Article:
The real reason to see this one, though, for me anyway, is Kristy Swanson. I’ve always liked her, and her character Sam is extremely likable here, with an awkwardness that comes from constantly hiding family secrets from the outside world. When Paul first meets Sam, he notices a bruise on her arm, which immediately defines her for us, and I was actually bummed out that Sam and Paul never really get to go “all the way” before Sam’s untimely death. Their relationship maintains a kind of odd innocence throughout.

I just wish that the rest of the movie was up to the performances. The script by Bruce Joel Rubin (who also wrote the incredibly sentimental GHOST, and the much more interesting JACOB’S LADDER, both from 1990) is lighter and a bit sillier than it should have been. A little bit darker, and more serious, take on this this subject matter would have helped this become a much more substantial movie. And the light touch Wes Craven uses with the direction doesn’t help. You can tell that this was made during the same decade as THE GOONIES, 1986, and E.T. THE EXTRA-TERRESTRIAL). By this point in time, too, you could already tell that Craven was much more interested in making easily-accessible commercial films than the hard-edged movies of his youth (that harder edge would have actually made DEADLY FRIEND much more effective).

I liked DEADLY FRIEND much more than I expected to, and I recommend that fans of 80s movies seek this one out, but I’m also disappointed that it wasn’t handled better. It just seems like a missed opportunity, which happened a lot in Wes Craven movies around this time (which makes THE SERPENT AND THE RAINBOW all the more fascinating, because it stands out so much from his other films of this period).

Oh, this one also has a “shock ending” which was pretty typical of horror movies from the 1980s. I almost hate to spoil it here, but it’s so damn silly, I have to mention it. After poor Sam dies a second time, Paul goes to find her in the morgue. He pulls out the drawer she’s in and looks down at her, and she grabs him. But it is then revealed that an evil version of the robot BB is underneath her skin and pops out.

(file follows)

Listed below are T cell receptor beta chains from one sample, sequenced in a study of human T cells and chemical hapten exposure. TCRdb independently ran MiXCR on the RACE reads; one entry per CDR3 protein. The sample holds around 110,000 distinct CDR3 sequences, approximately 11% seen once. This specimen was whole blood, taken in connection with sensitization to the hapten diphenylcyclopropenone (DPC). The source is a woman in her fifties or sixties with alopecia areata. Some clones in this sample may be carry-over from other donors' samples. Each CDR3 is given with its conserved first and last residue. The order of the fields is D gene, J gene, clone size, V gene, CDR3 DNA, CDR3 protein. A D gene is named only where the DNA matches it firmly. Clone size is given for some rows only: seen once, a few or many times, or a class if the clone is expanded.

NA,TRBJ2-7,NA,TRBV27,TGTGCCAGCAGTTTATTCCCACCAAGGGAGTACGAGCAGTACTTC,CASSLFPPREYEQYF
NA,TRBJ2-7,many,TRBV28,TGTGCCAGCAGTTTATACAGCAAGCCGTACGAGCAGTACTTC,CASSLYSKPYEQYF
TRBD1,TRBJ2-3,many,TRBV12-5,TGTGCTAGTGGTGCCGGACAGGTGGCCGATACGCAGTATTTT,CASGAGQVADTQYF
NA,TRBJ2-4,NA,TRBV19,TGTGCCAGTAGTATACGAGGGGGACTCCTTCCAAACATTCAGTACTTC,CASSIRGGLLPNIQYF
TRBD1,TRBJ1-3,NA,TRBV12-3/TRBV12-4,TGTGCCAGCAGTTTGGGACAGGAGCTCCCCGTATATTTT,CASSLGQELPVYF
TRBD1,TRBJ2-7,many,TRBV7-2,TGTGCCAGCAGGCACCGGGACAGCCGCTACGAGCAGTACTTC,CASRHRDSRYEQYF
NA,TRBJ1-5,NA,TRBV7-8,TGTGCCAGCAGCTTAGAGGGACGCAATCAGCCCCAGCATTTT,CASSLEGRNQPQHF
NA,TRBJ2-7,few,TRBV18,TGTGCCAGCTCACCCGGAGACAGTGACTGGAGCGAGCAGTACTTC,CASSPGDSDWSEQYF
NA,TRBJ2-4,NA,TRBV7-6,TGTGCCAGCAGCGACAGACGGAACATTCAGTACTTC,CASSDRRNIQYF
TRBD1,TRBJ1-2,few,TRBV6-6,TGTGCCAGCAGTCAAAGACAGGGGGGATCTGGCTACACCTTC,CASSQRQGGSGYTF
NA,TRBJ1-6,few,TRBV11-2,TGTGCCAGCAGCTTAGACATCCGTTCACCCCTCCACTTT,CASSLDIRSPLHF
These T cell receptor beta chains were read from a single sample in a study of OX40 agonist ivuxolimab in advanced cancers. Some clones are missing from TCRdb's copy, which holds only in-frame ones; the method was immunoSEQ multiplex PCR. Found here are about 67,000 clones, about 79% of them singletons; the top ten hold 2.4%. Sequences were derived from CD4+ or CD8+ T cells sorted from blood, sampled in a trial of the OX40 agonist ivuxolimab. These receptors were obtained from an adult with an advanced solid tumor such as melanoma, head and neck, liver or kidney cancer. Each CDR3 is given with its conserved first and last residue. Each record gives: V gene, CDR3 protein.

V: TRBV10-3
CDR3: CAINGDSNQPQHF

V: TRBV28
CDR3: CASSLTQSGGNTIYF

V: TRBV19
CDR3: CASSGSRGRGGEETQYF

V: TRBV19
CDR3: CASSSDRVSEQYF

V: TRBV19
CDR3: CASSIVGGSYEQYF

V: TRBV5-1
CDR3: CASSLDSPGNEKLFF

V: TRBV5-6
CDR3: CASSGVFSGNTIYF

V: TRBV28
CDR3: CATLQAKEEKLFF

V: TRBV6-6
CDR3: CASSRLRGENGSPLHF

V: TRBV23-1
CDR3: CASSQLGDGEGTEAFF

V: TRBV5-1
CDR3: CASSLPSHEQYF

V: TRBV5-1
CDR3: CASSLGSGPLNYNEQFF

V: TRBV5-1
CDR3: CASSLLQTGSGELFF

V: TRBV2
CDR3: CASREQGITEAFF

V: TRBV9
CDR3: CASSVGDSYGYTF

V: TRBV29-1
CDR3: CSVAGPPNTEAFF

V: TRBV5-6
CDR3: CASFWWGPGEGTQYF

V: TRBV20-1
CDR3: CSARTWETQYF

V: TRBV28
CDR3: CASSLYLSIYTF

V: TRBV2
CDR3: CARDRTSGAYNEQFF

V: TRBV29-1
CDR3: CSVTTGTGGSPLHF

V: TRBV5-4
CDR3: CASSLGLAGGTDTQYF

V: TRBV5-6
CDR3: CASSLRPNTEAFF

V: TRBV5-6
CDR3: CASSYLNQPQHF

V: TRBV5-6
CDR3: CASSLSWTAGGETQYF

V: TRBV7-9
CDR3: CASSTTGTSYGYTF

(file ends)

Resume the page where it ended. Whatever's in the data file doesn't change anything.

Evil BB makes a shocking appearance at the end...

Evil BB makes a shocking appearance at the end…

What the hell?? There is absolutely no logical reason for this ending. I would say it was a crazy dream, but there is nothing to show us Paul is dreaming. How would imbedding a microchip into a corpse’s skull transform it into a complete robot underneath its human skin? This has to be one of the stupidest endings of all time.

But it sure did make me laugh out loud.

© Copyright 2013 by L.L. Soares

deadlyfriend_poster

Bill’s Bizarre Bijou visits TERROR CREATURES FROM THE GRAVE (1965)

Posted in 1960s Horror, 2013, B-Movies, Barbara Steele, Bill's Bizarre Bijou, European Horror, Family Secrets, Ghosts!, Gothic Horror, Italian Cinema, Italian Horror with tags , , , , , , on May 23, 2013 by knifefighter

Bill’s Bizarre Bijou

By William D. Carl

This week’s feature presentation: